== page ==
by Mel Valentin
When word spread among comic-book fans that Ang Lee, fresh off the critically and commercially successful "Crouching Tiger, Hidden Dragon," had been tapped to direct the big-screen adaptation of the Stan Lee and Jack Kirbyís "The Incredible Hulk," surprise, shock, doubt, and incredulity were all common reactions. Known for his self-conscious, serious-minded, literate filmmaking style, Lee seemed an odd, idiosyncratic choice to bring Bruce Banner and his green-skinned alter ego to comic-book fans and general moviegoers alike. Unfortunately, those doubts were well founded. Lee delivered a dour, humorless, dysfunctional family/melodrama intermittently punctuated by the appearance of a green-skinned, computer-generated giant (not to mention an abundance of camera and editing tricks) to remind us that weíre watching a comic-book adaptation.After a flashy credit sequence that helps to set the visual style (e.g., wipes, split screens, and dissolves), Lee introduces David Banner (Paul Kersey), a military scientist working genetic mutations and manipulations. He believes that his experiments can and will lead to the ability to regenerate damaged tissue and organs (a revolutionary discovery with possible battlefield applications). In typical (read: nonsensical) ďmad scientistĒ fashion, David decides to use himself as a guinea pig. Cue disastrous consequences. The military eventually ends Davidís experiments, but not before he passes on his genetically manipulated genes to his son, Bruce, and not before an angry confrontation with Bruceís mother leads to her demise.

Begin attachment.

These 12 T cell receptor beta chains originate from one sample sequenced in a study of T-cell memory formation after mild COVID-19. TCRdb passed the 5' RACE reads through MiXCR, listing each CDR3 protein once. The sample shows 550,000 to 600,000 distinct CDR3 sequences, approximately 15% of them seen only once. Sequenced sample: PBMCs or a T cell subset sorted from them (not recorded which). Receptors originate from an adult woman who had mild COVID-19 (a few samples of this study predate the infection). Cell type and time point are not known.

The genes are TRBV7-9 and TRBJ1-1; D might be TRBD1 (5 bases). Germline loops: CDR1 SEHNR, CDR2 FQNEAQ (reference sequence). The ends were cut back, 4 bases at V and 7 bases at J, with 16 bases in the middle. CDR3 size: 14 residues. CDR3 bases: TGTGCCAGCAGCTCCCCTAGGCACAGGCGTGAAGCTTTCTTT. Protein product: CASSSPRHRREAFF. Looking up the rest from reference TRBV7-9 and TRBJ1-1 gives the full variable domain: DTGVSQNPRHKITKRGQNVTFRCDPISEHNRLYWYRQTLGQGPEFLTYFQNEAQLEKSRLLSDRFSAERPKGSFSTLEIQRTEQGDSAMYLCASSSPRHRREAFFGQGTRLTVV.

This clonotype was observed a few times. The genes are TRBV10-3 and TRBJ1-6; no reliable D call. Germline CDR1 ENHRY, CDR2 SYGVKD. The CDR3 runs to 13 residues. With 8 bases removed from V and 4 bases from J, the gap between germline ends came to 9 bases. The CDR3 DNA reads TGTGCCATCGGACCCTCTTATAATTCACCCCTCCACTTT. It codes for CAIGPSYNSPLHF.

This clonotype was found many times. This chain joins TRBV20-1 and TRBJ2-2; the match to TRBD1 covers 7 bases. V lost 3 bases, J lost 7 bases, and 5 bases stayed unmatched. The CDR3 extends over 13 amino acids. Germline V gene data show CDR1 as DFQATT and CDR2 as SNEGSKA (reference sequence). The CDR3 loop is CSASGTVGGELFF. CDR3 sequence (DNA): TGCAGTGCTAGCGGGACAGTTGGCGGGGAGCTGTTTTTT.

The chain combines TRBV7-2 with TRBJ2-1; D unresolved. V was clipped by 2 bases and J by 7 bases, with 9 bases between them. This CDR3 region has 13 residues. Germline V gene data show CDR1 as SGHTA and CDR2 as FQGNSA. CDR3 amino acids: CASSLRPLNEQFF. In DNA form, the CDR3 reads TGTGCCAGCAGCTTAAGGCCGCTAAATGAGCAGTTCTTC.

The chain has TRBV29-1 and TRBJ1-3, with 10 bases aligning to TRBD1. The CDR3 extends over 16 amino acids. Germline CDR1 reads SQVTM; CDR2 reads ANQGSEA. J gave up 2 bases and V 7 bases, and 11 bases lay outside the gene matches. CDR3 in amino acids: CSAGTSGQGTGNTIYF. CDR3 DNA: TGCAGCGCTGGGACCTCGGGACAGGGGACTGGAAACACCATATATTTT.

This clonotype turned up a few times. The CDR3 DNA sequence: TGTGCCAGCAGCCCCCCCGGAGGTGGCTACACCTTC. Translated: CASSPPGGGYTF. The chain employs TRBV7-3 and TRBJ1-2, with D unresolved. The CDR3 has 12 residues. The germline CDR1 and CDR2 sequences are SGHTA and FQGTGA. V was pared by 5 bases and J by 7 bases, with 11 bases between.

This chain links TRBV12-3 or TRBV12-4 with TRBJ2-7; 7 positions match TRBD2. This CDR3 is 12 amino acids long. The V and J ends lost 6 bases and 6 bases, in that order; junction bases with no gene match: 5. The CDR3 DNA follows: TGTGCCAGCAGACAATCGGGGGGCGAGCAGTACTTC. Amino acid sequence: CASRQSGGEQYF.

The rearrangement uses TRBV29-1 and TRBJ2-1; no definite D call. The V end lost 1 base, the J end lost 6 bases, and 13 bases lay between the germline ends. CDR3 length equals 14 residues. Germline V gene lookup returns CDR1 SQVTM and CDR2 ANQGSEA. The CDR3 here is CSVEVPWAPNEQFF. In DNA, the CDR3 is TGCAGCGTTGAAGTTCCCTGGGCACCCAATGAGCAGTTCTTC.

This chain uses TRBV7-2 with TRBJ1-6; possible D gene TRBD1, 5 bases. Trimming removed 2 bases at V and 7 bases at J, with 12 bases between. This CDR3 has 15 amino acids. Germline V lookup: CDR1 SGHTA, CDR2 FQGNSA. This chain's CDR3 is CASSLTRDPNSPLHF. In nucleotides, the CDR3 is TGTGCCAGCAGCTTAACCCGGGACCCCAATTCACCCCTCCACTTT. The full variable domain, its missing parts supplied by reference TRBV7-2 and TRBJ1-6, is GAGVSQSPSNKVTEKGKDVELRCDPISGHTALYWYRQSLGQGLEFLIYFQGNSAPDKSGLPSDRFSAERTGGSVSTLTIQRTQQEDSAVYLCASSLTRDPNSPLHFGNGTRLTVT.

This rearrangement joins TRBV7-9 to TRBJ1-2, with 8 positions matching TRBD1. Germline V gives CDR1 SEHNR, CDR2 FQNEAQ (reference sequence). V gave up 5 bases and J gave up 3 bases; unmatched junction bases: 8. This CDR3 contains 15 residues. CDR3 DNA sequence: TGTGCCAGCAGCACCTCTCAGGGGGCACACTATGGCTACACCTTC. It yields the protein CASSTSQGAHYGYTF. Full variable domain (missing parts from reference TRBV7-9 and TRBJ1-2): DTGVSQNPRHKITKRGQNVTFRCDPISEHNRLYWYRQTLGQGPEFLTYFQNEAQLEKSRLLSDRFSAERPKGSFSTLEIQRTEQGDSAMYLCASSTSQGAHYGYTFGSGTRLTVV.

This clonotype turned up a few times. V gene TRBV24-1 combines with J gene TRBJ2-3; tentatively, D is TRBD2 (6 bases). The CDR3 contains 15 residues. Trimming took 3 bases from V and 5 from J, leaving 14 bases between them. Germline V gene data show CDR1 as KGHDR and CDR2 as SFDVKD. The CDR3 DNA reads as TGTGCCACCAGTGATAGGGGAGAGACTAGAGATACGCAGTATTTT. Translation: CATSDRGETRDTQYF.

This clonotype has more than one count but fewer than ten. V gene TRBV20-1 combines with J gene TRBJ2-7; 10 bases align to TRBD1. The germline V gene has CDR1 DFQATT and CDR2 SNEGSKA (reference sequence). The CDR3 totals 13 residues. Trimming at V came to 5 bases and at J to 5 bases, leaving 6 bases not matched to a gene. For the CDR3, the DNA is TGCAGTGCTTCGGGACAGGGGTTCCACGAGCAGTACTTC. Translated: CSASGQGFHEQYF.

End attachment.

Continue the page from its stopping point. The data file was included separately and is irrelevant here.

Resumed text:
"An arty, pretentious comic-book adaptation."
Flash forward a decade and a half. Bruce (Paul Kersey) has been adopted by the Krentslers and despite an occasional nightmare or two, leaves home for college to study science. Flash forward another fifteen years and an emotionally scared Bruce (Eric Bana) has managed to become leading scientist for a biomedical research facility, specializing in nanomeds (microscopic medicines triggered by intelligent bots injected into the bloodstream). His inability to express himself emotionally has led to the end of a romantic relationship with another scientist, Betty Ross (Jennifer Connelly). In addition to his emotional and psychological problems, Bruce has to contend with an unscrupulous competitor, Talbot (Josh Lucas), for Bettyís affections and control of the research facility.
Anyone even tangentially familiar with the comic book or the TV series that ran on CBS from 1978-1982 and starred Bill Bixby as David Banner and Lou Ferrigno as the Hulk should know what comes next: an accident involving gamma radiation awakens Bruceís long-dormant powers, transforming him into an eight-foot tall, rage-fuelled, destructive monster. Given the length of the prologue, it also shouldnít come as a surprise that David Banner (Nick Nolte), recently released from federal prison, reenters the picture, hoping to re-establish a father/son relationship with Bruce. David, however, has ulterior motives for his renewed interest in his son. His brusque manner, sub-par social skills, poor hygiene, and a persecution complex spell trouble for Bruce.